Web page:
Another kosher seniors’ residence to close 4 main gases in the atmosphere

The highrise on Cavendish Boulevard has approximately 171 residents and 75 staff members, Sharon Henderson, Chartwell’s Toronto-based vice-president of communications and public affairs, said. Occupancy is well below capacity for the 250-unit building.

The 132-unit Manoir Montefiore shut down in February. Owner Réseau Sélection said the reason was that many of the 78 remaining residents required more care than the residence was designed to provide, when the announcement was made last June.

Brownstein was scheduled to meet with Réseau representatives on May 13 and preferred not to comment until after then. He said at the May 9 council meeting that there are developers and real estate agents interested in trying discussing solutions with the owners.

Gloria Schwartz, whose 93-year-old widowed father has lived at Castel Royal for three years, said she was shocked by the news. “There was no meeting of residents or relatives to discuss the situation or answer questions… Chartwell is apparently more concerned with profits than with caring for the elderly.”

She is not surprised the company is blaming the deterioration of the premises and the expense of maintenance. She witnessed two massive water-pipe bursts, one requiring evacuation of all residents even though it was winter, and loss of electricity and heat.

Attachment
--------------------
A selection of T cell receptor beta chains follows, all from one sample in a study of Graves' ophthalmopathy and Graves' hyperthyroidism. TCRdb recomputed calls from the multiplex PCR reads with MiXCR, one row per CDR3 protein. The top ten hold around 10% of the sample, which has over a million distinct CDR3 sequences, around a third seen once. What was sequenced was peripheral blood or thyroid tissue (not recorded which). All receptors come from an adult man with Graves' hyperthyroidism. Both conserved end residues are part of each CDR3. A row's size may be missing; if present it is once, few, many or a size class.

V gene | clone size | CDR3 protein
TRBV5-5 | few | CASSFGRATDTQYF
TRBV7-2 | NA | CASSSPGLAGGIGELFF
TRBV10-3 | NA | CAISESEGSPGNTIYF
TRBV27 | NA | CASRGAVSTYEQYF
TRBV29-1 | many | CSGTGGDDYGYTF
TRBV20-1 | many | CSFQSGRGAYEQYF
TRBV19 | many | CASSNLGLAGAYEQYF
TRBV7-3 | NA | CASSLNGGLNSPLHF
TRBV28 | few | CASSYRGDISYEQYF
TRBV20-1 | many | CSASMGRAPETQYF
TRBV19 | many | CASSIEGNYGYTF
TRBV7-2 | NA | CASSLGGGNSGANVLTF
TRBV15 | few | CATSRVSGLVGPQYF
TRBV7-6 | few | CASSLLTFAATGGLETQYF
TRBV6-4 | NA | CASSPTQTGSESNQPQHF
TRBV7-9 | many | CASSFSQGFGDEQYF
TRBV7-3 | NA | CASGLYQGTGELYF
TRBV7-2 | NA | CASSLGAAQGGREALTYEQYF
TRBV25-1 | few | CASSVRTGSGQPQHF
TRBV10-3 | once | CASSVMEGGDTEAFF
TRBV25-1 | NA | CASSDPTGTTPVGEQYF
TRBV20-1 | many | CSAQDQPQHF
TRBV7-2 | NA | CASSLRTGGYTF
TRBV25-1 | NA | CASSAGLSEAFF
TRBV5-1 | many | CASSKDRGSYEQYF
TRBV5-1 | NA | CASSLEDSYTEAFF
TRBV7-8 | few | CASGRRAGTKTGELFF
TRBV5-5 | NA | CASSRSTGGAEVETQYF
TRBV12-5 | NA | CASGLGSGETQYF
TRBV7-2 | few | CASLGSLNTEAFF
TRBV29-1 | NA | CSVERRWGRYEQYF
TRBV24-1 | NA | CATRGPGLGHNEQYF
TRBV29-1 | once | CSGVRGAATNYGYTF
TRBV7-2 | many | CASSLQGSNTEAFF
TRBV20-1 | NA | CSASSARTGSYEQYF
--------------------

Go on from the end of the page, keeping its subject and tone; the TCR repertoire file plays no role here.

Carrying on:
“Every effort will be undertaken to assist residents with their move to the retirement residence of their choice, including nearby Jewish residences, and all moving details, from locating an alternate residence, to packing and unpacking, as well as transportation of personal items, will be managed by a reputable seniors’ relocation company at no cost to our residents.”

Henderson said the company bought the Castel Royal, originally a regular apartment building, in 2006 and has invested “significantly” in it over the past decade “in the hopes of offering high quality and respectful Jewish retirement living to the seniors of Côte St. Luc.”

However, as Schwartz attested, the building has obvious maintenance problems. Henderson said there were four floods this winter alone due to plumbing issues, and the ventilation and electrical systems and elevators have frequent breakdowns and it’s difficult to find replacement parts.

Schwartz, who lives in Ottawa, said she has looked into the Waldorf, which is also in Côte St. Luc and kosher, but it’s not only more expensive (her father was a factory worker), it’s also full, because many former Manoir Montefiore residents were relocated there.

“Most expected the Castel Royal to be their last home,” said Schwartz. “Now these seniors have to prepare to leave their friends and the place they call ‘home’ and start over again. Some will be forced to move further away from children, some to non-Jewish residences… Some may find the stress of the uncertainty and impending change overwhelming, even damaging to their health.”

Retired social worker Sharon Freedman, an activist for more services to vulnerable seniors, feels the lack of affordable, assisted-living options for the Jewish elderly, is reaching a crisis. She is urging Federation CJA to act on this issue. It is the primary funder of Caldwell Residences, three apartment complexes in Côte St. Luc and Snowdon, which, she says, need renovating to meet the increasing needs of lower-income seniors, who may require some care.